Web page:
Memorandum of Conversation, by the Under Secretary of State (Welles)
The Mexican Ambassador called upon me this morning at my request. I handed the Mexican Ambassador the note signed by the Secretary of State of today’s date59 and told him that I would request him to communicate it to his Government at his early convenience, I further said that for the time being this Government did not propose to make the text of the note public.
The Ambassador told me that he was having a further interview this afternoon with Mr. Hurley and other representatives of the Sinclair interests and that he believed that a final agreement would be reached at that meeting for a settlement of the Sinclair properties expropriation claim on the basis of compensation of $9,000,000 to be paid in oil over a period of years. In addition thereto, the Sinclair [Page 1008] Company would claim something over $4,000,000 for their physical investments in Mexico and the Mexican Government would pay for this claim in the same manner, providing a subsequent accounting verified the amount claimed by the Sinclair Company. The Ambassador said that his Government had reason to believe that the amount to which the Sinclair Company was entitled in this latter category was less than that claimed and that an impartial accounting would confirm this belief.
The Mexican Ambassador said that with this settlement it would be necessary for the United States Government to increase the quota permitted Mexico for Mexican oil inasmuch as otherwise the Sinclair Company could not recoup the amount of the indemnity which was to be paid by the Mexican Government. He stated that Mr. Hurley was going to make representations in this sense in the near future, pointing out that Venezuela was not utilizing the quota granted it and the amount not utilized by Venezuela should be diverted to Mexico, particularly since the Mexican quota was based upon the period of the last three years which included the period subsequent to expropriation during which period importations of oil from Mexico had been abnormally low.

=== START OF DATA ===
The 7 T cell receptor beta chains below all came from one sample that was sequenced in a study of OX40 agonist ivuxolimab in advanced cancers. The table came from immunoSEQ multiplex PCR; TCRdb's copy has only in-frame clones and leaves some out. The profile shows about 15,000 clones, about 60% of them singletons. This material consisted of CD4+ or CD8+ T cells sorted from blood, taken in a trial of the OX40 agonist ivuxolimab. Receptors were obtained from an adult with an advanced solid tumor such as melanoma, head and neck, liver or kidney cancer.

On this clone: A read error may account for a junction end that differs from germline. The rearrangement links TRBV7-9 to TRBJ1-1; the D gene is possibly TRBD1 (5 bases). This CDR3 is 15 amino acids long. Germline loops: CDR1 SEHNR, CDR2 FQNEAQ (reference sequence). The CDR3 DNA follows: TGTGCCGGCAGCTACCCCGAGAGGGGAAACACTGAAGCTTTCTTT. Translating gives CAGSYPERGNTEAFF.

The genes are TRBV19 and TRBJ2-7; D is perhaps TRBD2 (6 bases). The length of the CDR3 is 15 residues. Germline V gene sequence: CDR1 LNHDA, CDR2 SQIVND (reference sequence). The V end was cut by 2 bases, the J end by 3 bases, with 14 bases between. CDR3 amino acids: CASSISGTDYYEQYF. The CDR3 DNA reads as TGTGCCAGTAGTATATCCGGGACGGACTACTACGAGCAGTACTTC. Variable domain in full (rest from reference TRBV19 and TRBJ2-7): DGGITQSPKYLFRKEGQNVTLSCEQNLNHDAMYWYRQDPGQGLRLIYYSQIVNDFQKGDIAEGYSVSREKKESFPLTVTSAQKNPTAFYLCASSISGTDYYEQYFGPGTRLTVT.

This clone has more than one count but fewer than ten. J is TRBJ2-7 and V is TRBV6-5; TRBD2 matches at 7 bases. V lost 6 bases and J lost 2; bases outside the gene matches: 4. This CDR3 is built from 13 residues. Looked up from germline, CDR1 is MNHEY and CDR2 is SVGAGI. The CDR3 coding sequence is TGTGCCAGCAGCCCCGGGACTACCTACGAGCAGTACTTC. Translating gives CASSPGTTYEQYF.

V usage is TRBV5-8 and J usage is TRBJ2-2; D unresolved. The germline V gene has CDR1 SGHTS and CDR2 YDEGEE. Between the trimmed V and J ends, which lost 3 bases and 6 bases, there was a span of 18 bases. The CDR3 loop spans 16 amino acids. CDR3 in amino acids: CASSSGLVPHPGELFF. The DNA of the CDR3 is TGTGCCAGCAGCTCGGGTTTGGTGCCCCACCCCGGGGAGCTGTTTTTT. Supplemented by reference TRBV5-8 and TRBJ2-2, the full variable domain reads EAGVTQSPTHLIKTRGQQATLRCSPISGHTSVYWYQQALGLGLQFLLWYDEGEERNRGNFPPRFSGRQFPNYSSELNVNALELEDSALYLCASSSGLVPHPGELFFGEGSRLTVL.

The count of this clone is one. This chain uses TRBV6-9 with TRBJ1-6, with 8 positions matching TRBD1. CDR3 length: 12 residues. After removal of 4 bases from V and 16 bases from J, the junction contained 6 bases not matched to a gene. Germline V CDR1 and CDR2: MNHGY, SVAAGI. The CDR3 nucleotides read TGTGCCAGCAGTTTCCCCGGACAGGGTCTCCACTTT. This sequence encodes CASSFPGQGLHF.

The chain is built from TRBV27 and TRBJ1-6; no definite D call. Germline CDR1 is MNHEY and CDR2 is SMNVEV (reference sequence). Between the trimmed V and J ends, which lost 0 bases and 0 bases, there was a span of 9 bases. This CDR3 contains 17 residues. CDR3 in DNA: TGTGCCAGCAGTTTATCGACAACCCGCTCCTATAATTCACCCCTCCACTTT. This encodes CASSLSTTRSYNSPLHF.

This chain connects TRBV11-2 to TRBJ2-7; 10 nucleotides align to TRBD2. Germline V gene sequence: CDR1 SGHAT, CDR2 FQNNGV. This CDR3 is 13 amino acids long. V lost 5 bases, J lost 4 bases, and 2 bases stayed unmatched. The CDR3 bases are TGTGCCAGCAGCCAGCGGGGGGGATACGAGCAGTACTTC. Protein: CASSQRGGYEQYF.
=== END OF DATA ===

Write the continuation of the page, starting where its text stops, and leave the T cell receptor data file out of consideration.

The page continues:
I told the Ambassador that my own view was that there was involved a question of principle and not a question of indemnity due to one particular company. I stated that the note which I had handed to the Ambassador provided an honorable and friendly way for the settlement of the basic difficulties which had created so much damage to the two countries and to the best interests of the peoples of the two countries. I stated that with the submission to arbitration of the petroleum controversy and the settlement of the General Claims, both Governments could go ahead with common sense to a friendly adjustment of all the important problems pending between them, and that if this course were pursued, such matters as the amount of the oil quota to be given the Mexican Government would most decidedly be settled in a manner satisfactory to both Governments. I told him, however, that I was afraid I could hold out no hope that any constructive steps could be taken towards the adjustment of these problems until and unless Mexico were willing to pass through the open door which had now been offered by the United States in the note I had given him.
The Ambassador seemed well disposed and stated clearly that the public statement made by President Cárdenas rejecting the idea of arbitration had referred solely to the kind of arbitration proposed by the Standard Oil Company and that President Cárdenas had not placed himself in a position where he could not in a dignified and proper manner accept the principle of arbitration.[Page 1009]
I said I was glad to hear that this was the case and that I felt sure that the Ambassador would urge upon his Government a resort to the procedure indicated in the note in question.
The Ambassador said that he would advise me of the final result of the interview today with the Sinclair interests and also said that if there were any points in the note upon which he required clarification, he would telephone me before sending it to his Government.